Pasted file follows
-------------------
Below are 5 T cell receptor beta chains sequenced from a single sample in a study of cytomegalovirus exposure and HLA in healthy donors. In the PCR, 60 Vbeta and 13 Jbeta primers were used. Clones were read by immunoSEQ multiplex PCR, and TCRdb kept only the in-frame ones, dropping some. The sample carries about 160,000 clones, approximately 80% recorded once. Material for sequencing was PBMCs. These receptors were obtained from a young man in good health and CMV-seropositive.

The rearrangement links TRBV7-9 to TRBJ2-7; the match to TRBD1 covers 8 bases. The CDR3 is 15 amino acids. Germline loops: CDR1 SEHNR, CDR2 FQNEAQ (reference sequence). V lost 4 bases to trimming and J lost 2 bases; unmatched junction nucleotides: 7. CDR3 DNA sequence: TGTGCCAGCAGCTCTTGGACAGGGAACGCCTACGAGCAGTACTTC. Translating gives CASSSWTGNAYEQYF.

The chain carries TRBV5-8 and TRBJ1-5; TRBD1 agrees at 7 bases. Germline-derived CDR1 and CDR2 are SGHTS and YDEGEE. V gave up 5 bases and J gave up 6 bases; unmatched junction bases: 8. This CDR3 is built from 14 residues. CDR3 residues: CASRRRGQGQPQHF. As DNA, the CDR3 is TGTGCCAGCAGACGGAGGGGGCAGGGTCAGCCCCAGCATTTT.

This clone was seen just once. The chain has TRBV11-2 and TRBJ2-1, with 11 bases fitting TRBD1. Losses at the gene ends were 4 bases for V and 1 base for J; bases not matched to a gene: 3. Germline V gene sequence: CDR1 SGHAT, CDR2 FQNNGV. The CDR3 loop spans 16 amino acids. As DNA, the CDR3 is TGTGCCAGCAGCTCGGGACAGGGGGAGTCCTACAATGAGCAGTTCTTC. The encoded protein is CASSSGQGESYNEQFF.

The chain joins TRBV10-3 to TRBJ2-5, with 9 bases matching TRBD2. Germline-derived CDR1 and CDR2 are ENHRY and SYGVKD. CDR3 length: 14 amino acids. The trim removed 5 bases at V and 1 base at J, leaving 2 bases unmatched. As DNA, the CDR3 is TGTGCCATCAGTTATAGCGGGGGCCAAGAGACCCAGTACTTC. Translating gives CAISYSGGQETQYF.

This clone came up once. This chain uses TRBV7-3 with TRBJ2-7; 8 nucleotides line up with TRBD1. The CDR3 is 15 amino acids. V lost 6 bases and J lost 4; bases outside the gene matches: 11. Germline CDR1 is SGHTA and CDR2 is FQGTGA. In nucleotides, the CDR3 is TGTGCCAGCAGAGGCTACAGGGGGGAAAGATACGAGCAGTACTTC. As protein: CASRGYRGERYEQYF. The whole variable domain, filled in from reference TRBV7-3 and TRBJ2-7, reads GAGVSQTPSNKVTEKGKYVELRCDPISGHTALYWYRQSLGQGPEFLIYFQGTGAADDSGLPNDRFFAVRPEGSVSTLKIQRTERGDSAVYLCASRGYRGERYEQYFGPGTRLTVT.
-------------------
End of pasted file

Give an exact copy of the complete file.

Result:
Below are 5 T cell receptor beta chains sequenced from a single sample in a study of cytomegalovirus exposure and HLA in healthy donors. In the PCR, 60 Vbeta and 13 Jbeta primers were used. Clones were read by immunoSEQ multiplex PCR, and TCRdb kept only the in-frame ones, dropping some. The sample carries about 160,000 clones, approximately 80% recorded once. Material for sequencing was PBMCs. These receptors were obtained from a young man in good health and CMV-seropositive.

The rearrangement links TRBV7-9 to TRBJ2-7; the match to TRBD1 covers 8 bases. The CDR3 is 15 amino acids. Germline loops: CDR1 SEHNR, CDR2 FQNEAQ (reference sequence). V lost 4 bases to trimming and J lost 2 bases; unmatched junction nucleotides: 7. CDR3 DNA sequence: TGTGCCAGCAGCTCTTGGACAGGGAACGCCTACGAGCAGTACTTC. Translating gives CASSSWTGNAYEQYF.

The chain carries TRBV5-8 and TRBJ1-5; TRBD1 agrees at 7 bases. Germline-derived CDR1 and CDR2 are SGHTS and YDEGEE. V gave up 5 bases and J gave up 6 bases; unmatched junction bases: 8. This CDR3 is built from 14 residues. CDR3 residues: CASRRRGQGQPQHF. As DNA, the CDR3 is TGTGCCAGCAGACGGAGGGGGCAGGGTCAGCCCCAGCATTTT.

This clone was seen just once. The chain has TRBV11-2 and TRBJ2-1, with 11 bases fitting TRBD1. Losses at the gene ends were 4 bases for V and 1 base for J; bases not matched to a gene: 3. Germline V gene sequence: CDR1 SGHAT, CDR2 FQNNGV. The CDR3 loop spans 16 amino acids. As DNA, the CDR3 is TGTGCCAGCAGCTCGGGACAGGGGGAGTCCTACAATGAGCAGTTCTTC. The encoded protein is CASSSGQGESYNEQFF.

The chain joins TRBV10-3 to TRBJ2-5, with 9 bases matching TRBD2. Germline-derived CDR1 and CDR2 are ENHRY and SYGVKD. CDR3 length: 14 amino acids. The trim removed 5 bases at V and 1 base at J, leaving 2 bases unmatched. As DNA, the CDR3 is TGTGCCATCAGTTATAGCGGGGGCCAAGAGACCCAGTACTTC. Translating gives CAISYSGGQETQYF.

This clone came up once. This chain uses TRBV7-3 with TRBJ2-7; 8 nucleotides line up with TRBD1. The CDR3 is 15 amino acids. V lost 6 bases and J lost 4; bases outside the gene matches: 11. Germline CDR1 is SGHTA and CDR2 is FQGTGA. In nucleotides, the CDR3 is TGTGCCAGCAGAGGCTACAGGGGGGAAAGATACGAGCAGTACTTC. As protein: CASRGYRGERYEQYF. The whole variable domain, filled in from reference TRBV7-3 and TRBJ2-7, reads GAGVSQTPSNKVTEKGKYVELRCDPISGHTALYWYRQSLGQGPEFLIYFQGTGAADDSGLPNDRFFAVRPEGSVSTLKIQRTERGDSAVYLCASRGYRGERYEQYFGPGTRLTVT.